Mario Party 9 Nintendo Wii Review

Article first published as Nintendo Wii Review: Mario Party 9 on Blogcritics.

Long time Mario Party developer, Hudson is no more, finally absorbed by Konami, headquartered in the U.S. in Los Angeles, CA.  In a similar mode of consolidation Mario Party 9 is now a product of Nintendo’s in house ND Cube.  Though many of the development team came from Hudson, Mario Party 9 is a reboot of sorts.  Don’t worry it’s still a virtual board game with your favorite Nintendo mascots and lots of mini-games.  In many ways, it feels much more like a real Nintendo game than recent Mario Party games that have felt somewhat like knockoffs.

For those that haven’t yet tried Nintendo’s iconic party series, the premise of all of them, including Mario Party 9 is that Bowser is causing some kind of trouble and all of the Nintendo mascots need to team up to stop him.  In Mario Party 9, Bowser and Bowser Jr. have managed to steal all of the Mini Stars with a machine and Mario and his friends need to get them back.  There are a couple less friends this time.  Mario, Luigi, Princesses Peach and Daisy, Toad, Koopa, Yoshi, Birdo, Wario, Luigi are playable characters with Magikoopa and Shy Guy unlockable.

The most obvious change to the gameplay is the road trip style of movement although, also noticeable, is immediately after starting up the game, the graphics and art style scream first party.  Gone is the noticeably poor frame rate and decidedly last-gen look.  Instead of each player hitting dice blocks to determine their movements on the board now, all of the players ride together in one of the various vehicles, depending on which of the seven stages you’re playing.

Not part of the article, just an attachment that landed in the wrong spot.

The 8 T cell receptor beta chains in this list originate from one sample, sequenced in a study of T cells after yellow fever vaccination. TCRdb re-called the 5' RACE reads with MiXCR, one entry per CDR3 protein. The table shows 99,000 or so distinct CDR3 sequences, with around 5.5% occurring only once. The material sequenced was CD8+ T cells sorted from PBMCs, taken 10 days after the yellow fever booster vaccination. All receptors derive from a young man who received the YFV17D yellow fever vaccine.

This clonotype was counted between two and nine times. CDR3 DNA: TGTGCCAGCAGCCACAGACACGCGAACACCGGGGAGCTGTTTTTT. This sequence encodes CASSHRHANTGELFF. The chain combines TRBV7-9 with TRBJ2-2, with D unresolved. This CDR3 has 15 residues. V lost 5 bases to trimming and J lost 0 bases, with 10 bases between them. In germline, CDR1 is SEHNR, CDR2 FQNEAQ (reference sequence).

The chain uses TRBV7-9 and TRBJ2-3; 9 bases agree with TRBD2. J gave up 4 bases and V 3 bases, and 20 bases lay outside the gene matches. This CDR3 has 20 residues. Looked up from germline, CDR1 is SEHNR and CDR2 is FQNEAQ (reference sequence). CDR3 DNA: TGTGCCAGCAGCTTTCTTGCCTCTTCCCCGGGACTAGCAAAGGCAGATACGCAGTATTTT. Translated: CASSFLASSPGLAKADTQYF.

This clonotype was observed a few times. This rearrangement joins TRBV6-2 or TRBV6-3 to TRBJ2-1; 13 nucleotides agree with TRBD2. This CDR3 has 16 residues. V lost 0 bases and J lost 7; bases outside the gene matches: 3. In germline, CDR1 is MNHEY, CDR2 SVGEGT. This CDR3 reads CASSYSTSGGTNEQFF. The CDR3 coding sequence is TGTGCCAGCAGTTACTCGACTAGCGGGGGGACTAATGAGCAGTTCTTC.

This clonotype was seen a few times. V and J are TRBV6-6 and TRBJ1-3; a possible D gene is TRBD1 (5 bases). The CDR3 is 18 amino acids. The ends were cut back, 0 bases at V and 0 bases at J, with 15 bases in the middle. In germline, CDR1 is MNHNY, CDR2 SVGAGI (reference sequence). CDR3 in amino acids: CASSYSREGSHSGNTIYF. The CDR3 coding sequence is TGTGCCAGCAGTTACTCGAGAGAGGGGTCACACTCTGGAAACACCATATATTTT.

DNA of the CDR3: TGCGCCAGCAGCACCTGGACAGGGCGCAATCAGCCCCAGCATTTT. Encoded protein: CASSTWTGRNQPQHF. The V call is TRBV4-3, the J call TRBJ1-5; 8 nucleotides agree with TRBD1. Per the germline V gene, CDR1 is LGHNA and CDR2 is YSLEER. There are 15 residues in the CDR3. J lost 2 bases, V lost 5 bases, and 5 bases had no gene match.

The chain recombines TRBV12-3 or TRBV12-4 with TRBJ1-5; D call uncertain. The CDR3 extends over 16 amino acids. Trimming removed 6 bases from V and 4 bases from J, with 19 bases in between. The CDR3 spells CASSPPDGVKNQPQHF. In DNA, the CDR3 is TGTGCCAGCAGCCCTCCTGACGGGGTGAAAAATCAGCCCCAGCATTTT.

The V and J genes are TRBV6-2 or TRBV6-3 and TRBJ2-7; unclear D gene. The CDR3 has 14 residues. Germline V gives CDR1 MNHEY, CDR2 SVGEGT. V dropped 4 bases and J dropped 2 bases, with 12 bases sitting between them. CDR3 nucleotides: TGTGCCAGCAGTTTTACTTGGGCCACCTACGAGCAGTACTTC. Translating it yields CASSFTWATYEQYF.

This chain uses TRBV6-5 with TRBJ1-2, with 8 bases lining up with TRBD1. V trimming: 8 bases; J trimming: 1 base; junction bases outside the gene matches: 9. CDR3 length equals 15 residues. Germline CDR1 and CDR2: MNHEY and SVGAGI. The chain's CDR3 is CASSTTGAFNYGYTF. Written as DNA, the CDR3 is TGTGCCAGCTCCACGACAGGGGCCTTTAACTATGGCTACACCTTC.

Initially, players will hit dice blocks, by shaking their Wii remote, to determine the order.  The highest roller becomes the leader, with the rest taking turns in descending order.  Only that turn’s leader will hit a dice block to move the group and as such, can reap rewards or suffer consequences.  Each player does need to have their own Wii remote though a good number of the minigames use it in its NES controller format (held sideways.)  It is also worth noting, that parties no longer require four players or computer controlled players to round out your group.  Games can now be played with as few as two players.

Winning the game is done by collecting the most stars.  Stars can be collected and lost on spaces, as the leader or won in one of the 80 or so minigames and each level’s boss and mid-boss fights.  Events like landing on a haunted portrait will send a boo casing after you in Boo’s Horror Castle.  Whoever is the leader when the Boo catches your magic carpet, will lose stars.  Leadership can however offer star bonuses in minigames in addition to the rewards for landing on certain spaces.

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